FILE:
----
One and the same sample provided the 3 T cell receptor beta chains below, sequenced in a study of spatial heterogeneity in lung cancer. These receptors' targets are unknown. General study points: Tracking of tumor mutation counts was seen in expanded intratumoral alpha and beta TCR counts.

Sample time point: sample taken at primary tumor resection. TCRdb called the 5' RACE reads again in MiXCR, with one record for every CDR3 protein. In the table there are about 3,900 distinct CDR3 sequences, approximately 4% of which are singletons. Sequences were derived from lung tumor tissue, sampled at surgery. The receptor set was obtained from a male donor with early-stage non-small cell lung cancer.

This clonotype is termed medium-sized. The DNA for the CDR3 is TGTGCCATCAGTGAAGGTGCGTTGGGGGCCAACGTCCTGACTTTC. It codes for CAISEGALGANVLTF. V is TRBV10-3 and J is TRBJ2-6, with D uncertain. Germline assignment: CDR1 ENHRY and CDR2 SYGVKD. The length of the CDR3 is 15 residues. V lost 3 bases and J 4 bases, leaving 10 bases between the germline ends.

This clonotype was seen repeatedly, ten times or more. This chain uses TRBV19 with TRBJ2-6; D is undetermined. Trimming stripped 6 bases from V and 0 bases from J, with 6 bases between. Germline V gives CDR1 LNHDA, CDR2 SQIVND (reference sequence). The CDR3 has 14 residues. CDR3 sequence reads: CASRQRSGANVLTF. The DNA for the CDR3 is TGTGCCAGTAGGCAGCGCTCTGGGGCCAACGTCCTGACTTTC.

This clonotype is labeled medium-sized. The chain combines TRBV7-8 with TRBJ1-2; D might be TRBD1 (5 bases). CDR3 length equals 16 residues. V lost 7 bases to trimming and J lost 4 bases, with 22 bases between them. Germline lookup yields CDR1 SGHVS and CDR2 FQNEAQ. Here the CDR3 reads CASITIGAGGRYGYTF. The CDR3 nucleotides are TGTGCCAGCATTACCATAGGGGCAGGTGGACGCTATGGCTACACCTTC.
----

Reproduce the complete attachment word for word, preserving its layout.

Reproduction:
One and the same sample provided the 3 T cell receptor beta chains below, sequenced in a study of spatial heterogeneity in lung cancer. These receptors' targets are unknown. General study points: Tracking of tumor mutation counts was seen in expanded intratumoral alpha and beta TCR counts.

Sample time point: sample taken at primary tumor resection. TCRdb called the 5' RACE reads again in MiXCR, with one record for every CDR3 protein. In the table there are about 3,900 distinct CDR3 sequences, approximately 4% of which are singletons. Sequences were derived from lung tumor tissue, sampled at surgery. The receptor set was obtained from a male donor with early-stage non-small cell lung cancer.

This clonotype is termed medium-sized. The DNA for the CDR3 is TGTGCCATCAGTGAAGGTGCGTTGGGGGCCAACGTCCTGACTTTC. It codes for CAISEGALGANVLTF. V is TRBV10-3 and J is TRBJ2-6, with D uncertain. Germline assignment: CDR1 ENHRY and CDR2 SYGVKD. The length of the CDR3 is 15 residues. V lost 3 bases and J 4 bases, leaving 10 bases between the germline ends.

This clonotype was seen repeatedly, ten times or more. This chain uses TRBV19 with TRBJ2-6; D is undetermined. Trimming stripped 6 bases from V and 0 bases from J, with 6 bases between. Germline V gives CDR1 LNHDA, CDR2 SQIVND (reference sequence). The CDR3 has 14 residues. CDR3 sequence reads: CASRQRSGANVLTF. The DNA for the CDR3 is TGTGCCAGTAGGCAGCGCTCTGGGGCCAACGTCCTGACTTTC.

This clonotype is labeled medium-sized. The chain combines TRBV7-8 with TRBJ1-2; D might be TRBD1 (5 bases). CDR3 length equals 16 residues. V lost 7 bases to trimming and J lost 4 bases, with 22 bases between them. Germline lookup yields CDR1 SGHVS and CDR2 FQNEAQ. Here the CDR3 reads CASITIGAGGRYGYTF. The CDR3 nucleotides are TGTGCCAGCATTACCATAGGGGCAGGTGGACGCTATGGCTACACCTTC.